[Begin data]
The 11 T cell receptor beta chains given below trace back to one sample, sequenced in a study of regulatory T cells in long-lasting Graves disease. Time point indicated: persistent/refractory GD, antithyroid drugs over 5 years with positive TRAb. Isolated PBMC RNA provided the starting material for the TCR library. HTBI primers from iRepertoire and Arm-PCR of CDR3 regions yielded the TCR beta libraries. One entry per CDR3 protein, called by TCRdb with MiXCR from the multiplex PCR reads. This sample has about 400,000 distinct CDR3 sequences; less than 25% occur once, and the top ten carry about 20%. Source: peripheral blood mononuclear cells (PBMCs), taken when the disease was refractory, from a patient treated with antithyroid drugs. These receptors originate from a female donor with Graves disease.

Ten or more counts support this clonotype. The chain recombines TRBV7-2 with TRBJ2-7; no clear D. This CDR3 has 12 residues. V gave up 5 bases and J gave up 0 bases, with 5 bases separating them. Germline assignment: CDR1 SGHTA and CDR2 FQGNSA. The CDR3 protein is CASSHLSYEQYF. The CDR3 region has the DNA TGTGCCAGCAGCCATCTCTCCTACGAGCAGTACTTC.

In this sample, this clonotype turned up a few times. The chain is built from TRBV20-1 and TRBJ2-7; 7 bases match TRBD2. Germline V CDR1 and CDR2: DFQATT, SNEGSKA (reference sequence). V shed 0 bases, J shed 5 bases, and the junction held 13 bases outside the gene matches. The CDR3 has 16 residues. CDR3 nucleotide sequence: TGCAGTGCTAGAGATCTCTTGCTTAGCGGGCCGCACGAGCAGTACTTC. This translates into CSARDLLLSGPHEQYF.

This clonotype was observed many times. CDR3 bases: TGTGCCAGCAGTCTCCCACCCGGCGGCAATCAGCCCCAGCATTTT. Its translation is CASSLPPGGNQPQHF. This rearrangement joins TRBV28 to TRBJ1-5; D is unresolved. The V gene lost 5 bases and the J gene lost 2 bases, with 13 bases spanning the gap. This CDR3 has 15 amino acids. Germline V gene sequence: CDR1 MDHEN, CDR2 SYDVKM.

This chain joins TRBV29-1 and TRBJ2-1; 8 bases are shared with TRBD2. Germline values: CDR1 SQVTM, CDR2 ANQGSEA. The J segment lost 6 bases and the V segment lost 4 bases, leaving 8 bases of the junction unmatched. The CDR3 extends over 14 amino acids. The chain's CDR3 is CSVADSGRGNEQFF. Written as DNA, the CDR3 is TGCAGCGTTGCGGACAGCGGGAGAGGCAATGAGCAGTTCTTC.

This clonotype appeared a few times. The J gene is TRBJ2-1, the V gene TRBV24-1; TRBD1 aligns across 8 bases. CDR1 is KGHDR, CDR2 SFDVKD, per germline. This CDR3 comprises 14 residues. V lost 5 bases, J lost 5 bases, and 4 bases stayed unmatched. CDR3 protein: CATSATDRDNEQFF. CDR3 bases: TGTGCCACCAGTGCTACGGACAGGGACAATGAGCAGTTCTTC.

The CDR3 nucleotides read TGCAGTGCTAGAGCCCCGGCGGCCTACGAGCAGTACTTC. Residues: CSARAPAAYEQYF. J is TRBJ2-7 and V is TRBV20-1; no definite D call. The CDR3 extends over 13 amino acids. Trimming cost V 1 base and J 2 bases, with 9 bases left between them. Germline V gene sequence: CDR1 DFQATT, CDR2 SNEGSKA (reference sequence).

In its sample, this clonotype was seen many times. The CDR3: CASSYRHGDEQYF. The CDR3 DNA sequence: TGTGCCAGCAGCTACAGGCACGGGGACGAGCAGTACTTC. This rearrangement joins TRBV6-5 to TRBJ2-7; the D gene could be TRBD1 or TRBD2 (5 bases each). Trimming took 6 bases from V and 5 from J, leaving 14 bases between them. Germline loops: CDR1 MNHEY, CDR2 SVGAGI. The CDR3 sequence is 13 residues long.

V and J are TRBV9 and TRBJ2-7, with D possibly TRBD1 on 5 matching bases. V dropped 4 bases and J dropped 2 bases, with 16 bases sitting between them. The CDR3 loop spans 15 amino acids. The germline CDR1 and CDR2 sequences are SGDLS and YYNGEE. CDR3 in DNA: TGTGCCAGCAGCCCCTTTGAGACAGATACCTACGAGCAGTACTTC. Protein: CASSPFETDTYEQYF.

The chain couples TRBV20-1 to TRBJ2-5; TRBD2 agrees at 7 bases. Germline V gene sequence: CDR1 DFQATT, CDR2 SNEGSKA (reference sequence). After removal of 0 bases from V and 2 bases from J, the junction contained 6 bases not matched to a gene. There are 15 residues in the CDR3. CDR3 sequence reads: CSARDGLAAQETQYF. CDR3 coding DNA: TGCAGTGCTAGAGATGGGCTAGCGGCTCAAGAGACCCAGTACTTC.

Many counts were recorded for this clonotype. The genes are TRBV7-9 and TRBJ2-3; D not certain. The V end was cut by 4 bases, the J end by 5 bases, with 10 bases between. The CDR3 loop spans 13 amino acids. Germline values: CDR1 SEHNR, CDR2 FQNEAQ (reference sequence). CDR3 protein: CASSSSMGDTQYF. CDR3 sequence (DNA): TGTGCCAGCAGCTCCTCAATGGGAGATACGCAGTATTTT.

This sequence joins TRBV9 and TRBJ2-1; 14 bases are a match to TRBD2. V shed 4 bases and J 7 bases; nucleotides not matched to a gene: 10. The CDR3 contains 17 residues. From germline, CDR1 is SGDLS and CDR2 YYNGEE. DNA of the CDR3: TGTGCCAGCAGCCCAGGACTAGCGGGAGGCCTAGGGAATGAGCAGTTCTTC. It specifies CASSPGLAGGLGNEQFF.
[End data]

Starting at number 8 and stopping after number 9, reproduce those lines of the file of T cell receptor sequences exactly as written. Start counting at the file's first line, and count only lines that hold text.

In its sample, this clonotype was seen many times. The CDR3: CASSYRHGDEQYF. The CDR3 DNA sequence: TGTGCCAGCAGCTACAGGCACGGGGACGAGCAGTACTTC. This rearrangement joins TRBV6-5 to TRBJ2-7; the D gene could be TRBD1 or TRBD2 (5 bases each). Trimming took 6 bases from V and 5 from J, leaving 14 bases between them. Germline loops: CDR1 MNHEY, CDR2 SVGAGI. The CDR3 sequence is 13 residues long.

V and J are TRBV9 and TRBJ2-7, with D possibly TRBD1 on 5 matching bases. V dropped 4 bases and J dropped 2 bases, with 16 bases sitting between them. The CDR3 loop spans 15 amino acids. The germline CDR1 and CDR2 sequences are SGDLS and YYNGEE. CDR3 in DNA: TGTGCCAGCAGCCCCTTTGAGACAGATACCTACGAGCAGTACTTC. Protein: CASSPFETDTYEQYF.